The blog post that gets looked at the most is the one I wrote after dyeing my hair with henna the first time. That was written about a year and a half ago, and I’ve learned a lot since then, and thought I would share that information.
First, let me note that I’ve only used Light Mountain Natural Henna products. I’ve not been paid by that company to write this blog. It is the only henna product I’ve tried. Others might be just as good, better, not as good—I don’t know.
My intent in dyeing my hair is to hide the gray. The first few times I used henna, I was not successful in that goal. The henna seemed to slide off the gray hairs a few days after dyeing. Doing a little research, I discovered that there are henna products made especially for hiding the gray, and I switched Light Mountain Natural’s Color the Gray (light brown)!
Unfortunately, this new product requires two steps. You mix the first packet, let it cure, apply it, let it sit, rinse it out. On me, the first dyeing turns the gray hair bright orange:
Next, you mix the second packet, let it cure, apply it, let it sit, rinse it out. This second henna dye covers the orange and makes my hair uniformly light brown with reddish highlights (which is pretty close to my original color).
I’ve been extremely happy with the results.
Drawbacks: This whole process usually takes about three hours, and then I can’t wash my hair for another 12 to 24 hours. (Forget swimming, which I try to do regularly). I almost always get a crick in my neck because of the difficulty of applying the dye.
Advantages: Huge money savings. Each package of dye contains a lot of dye. At first, I used one package for a dyeing, but I had a lot left over. After awhile, I decided to divide the packages in half, use half and save the rest in a plastic baggie for the next time, and I still had plenty of dye. I have quite a bit of hair, too. After doing that for a number of months, I now divide the packages into thirds. This seems to be the perfect amount of dye for my shoulder-length hair.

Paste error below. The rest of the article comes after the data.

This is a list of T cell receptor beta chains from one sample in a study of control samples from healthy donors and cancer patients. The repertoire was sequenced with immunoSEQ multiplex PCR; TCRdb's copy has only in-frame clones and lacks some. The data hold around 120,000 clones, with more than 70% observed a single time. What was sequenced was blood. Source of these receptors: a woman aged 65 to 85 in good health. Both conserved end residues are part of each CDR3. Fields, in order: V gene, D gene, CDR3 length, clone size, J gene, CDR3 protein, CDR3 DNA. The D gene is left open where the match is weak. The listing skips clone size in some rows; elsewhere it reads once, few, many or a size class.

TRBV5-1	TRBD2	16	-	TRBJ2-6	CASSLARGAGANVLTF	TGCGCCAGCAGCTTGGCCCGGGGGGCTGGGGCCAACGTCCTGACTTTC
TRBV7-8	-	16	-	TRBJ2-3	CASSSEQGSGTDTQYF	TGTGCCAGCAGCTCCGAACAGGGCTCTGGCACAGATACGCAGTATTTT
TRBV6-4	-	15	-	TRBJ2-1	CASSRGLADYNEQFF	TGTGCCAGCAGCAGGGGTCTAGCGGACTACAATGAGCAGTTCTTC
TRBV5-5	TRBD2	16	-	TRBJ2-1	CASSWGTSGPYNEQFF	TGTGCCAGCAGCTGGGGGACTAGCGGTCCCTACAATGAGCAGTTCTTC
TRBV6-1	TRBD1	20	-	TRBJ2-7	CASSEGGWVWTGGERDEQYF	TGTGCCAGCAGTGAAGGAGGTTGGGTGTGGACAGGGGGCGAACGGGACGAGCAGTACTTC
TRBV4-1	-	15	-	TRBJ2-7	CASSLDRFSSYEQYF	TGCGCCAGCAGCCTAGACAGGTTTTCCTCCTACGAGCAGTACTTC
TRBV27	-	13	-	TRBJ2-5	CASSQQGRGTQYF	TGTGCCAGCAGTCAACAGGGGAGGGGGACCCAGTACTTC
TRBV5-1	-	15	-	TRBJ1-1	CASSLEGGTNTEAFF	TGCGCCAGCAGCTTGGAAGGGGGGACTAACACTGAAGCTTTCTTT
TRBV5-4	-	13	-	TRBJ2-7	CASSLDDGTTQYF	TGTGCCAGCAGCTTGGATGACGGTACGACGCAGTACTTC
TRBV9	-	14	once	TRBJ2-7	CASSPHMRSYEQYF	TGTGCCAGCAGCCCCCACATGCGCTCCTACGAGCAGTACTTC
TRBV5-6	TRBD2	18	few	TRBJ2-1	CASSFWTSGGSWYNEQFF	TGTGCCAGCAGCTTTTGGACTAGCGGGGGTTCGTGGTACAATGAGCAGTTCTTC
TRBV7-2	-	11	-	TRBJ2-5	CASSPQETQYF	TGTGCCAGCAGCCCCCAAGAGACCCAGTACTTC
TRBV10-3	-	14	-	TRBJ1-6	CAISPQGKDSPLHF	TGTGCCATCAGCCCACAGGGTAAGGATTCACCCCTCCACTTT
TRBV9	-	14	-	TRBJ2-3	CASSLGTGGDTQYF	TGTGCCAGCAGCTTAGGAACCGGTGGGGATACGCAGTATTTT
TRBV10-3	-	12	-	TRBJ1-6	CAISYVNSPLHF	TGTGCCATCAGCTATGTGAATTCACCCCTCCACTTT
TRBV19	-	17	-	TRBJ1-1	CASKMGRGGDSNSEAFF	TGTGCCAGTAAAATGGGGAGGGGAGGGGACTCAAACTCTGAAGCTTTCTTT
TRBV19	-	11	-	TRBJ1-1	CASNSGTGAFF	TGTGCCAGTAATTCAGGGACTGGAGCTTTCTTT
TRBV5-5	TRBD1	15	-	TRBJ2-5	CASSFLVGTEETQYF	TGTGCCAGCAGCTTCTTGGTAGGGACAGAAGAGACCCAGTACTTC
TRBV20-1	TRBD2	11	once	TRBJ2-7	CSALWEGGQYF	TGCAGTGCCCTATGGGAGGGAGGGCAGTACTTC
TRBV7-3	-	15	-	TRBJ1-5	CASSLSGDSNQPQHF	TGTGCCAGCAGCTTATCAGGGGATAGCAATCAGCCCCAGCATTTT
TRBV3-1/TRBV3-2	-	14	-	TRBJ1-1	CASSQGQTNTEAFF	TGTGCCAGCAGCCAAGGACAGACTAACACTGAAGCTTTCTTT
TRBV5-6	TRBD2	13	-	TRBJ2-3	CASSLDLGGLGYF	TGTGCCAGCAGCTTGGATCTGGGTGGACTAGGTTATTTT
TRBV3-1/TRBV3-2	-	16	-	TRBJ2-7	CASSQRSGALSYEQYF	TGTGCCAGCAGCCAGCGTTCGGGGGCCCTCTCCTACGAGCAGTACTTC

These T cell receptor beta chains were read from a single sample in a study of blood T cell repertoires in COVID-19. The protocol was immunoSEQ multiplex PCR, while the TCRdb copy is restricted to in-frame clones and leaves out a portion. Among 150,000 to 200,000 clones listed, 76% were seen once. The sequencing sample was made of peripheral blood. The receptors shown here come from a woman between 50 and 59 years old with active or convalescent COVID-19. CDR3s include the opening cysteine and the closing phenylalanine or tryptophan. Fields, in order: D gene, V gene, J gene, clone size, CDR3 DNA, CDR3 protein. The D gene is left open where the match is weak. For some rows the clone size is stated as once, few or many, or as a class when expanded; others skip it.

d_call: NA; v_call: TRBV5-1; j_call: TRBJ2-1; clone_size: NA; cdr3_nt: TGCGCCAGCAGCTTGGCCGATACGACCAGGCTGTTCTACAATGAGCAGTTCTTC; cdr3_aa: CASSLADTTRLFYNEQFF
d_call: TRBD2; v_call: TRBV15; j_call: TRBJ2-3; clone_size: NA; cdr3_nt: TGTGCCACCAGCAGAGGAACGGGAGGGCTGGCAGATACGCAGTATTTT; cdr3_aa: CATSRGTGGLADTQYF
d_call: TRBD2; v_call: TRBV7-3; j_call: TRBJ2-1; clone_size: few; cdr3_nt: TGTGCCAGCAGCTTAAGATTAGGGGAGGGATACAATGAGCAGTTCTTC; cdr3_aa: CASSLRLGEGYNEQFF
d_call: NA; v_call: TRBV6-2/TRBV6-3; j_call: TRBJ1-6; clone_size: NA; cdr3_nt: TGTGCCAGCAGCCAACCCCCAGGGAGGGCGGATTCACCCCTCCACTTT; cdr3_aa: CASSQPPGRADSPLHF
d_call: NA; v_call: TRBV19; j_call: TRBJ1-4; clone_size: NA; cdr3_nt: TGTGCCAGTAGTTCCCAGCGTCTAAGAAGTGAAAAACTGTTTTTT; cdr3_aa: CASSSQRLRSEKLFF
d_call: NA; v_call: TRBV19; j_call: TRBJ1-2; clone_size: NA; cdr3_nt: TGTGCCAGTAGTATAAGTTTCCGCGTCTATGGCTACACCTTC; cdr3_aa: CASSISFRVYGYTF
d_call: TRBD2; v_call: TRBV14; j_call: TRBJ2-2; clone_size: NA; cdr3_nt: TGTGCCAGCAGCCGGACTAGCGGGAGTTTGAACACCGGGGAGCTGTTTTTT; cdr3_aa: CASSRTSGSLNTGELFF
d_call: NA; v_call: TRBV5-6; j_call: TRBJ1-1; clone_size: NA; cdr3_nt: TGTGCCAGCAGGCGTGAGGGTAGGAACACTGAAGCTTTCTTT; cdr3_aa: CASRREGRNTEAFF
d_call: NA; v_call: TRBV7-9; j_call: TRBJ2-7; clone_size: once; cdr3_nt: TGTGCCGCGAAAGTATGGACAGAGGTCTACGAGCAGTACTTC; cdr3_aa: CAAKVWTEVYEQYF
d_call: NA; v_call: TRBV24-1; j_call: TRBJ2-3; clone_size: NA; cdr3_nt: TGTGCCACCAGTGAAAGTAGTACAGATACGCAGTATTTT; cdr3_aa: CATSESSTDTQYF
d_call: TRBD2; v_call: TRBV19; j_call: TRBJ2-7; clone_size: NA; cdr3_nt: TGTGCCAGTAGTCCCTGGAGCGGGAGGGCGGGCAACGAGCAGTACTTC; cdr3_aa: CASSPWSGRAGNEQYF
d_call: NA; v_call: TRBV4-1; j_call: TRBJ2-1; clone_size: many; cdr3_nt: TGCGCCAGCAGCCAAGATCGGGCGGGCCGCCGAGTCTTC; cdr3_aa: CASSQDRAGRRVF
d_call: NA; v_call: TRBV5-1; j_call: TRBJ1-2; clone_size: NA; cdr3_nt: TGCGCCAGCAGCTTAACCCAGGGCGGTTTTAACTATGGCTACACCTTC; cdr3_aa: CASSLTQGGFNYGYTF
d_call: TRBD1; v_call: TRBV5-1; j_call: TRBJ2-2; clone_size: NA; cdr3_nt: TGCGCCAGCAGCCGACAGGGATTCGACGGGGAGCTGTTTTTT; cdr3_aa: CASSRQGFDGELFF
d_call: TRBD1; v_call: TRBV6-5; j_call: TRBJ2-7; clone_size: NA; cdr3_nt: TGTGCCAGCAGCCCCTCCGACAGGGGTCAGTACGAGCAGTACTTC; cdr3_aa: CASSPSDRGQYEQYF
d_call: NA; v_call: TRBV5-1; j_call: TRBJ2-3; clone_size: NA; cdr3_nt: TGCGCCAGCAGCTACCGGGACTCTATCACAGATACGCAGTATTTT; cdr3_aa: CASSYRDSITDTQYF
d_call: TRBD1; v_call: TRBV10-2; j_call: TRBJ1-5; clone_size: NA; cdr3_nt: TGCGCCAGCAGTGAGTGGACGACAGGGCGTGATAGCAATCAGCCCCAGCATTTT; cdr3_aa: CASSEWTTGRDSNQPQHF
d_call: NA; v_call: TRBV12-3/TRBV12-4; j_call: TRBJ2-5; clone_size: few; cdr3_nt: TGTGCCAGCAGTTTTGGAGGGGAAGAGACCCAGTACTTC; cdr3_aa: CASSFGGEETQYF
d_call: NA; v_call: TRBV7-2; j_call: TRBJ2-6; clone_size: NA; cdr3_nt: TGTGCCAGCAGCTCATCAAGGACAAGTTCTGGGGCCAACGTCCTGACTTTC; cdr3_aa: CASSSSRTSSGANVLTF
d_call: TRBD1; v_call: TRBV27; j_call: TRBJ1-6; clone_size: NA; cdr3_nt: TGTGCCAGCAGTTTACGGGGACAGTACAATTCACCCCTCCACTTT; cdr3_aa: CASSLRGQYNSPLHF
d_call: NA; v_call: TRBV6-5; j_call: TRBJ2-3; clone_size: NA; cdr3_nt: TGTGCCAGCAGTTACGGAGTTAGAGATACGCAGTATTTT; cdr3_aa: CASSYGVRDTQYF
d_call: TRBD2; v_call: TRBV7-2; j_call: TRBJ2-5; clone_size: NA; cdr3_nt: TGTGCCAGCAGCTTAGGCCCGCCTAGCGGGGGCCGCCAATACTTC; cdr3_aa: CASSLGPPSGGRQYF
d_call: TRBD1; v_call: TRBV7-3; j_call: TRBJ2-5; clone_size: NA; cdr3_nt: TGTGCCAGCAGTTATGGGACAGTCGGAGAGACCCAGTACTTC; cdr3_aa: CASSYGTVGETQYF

The product I buy costs $7; that’s $2.33 per dye. A lot less than the $70 I used to pay at the salon.
And, of course, the henna is plant-based and doesn’t make me sick, which the chemical dyes did.
Don’t worry about getting the dye on your forehead, ears, fingers, etc. You need to get it close to the scalp to cover the gray, and I’ve found that the dye washes off my skin easily. That said, I have fair skin that is still (at age 46) extremely oily, so I can’t promise this will be true for everyone.
Save plastic shower caps from hotel rooms to use to cover your hair. The plastic head covering that comes with the box isn’t very good.
Those are all the tips I can think of right now. If you have any questions, ask them in the comment section below, and I’ll answer to the best of my ability.
14 thoughts on “Dyeing Hair with Henna, Part 2”
I just did my hair today for the first time to cover my grey using the Light Mountain Natural Henna, Cover the Grey. My hair seems to have a greenish tinge to it. How long do you leave step 1 and step 2 in your hair for? I’m wondering if a longer amount of time would work better.
Yes, you might want to leave it on your hair longer–or you could cure the dye for longer. For each step, I usually cure for about 30 minutes, then keep it on my hair for about 15 minutes. I never ended up with a greenish tinge; could it be that yours didn’t rinse fully? It can be hard to get out. I usually use a lot of conditioner and have a comb with me in the shower.
Haven’t read all the comments, so not sure if someone me too a this further on, but we had a middle eastern friend who used a henna blend from his homeland and he and his wife used to sleep in the mixture over night (to cover grey, they used black henna).
Wow! and I thought the three-hour dye process was long.
I am thinking about dying my hair with henna, but I’m a pretty frequent swimmer. After the initial dying, how does the dye hold up with swimming?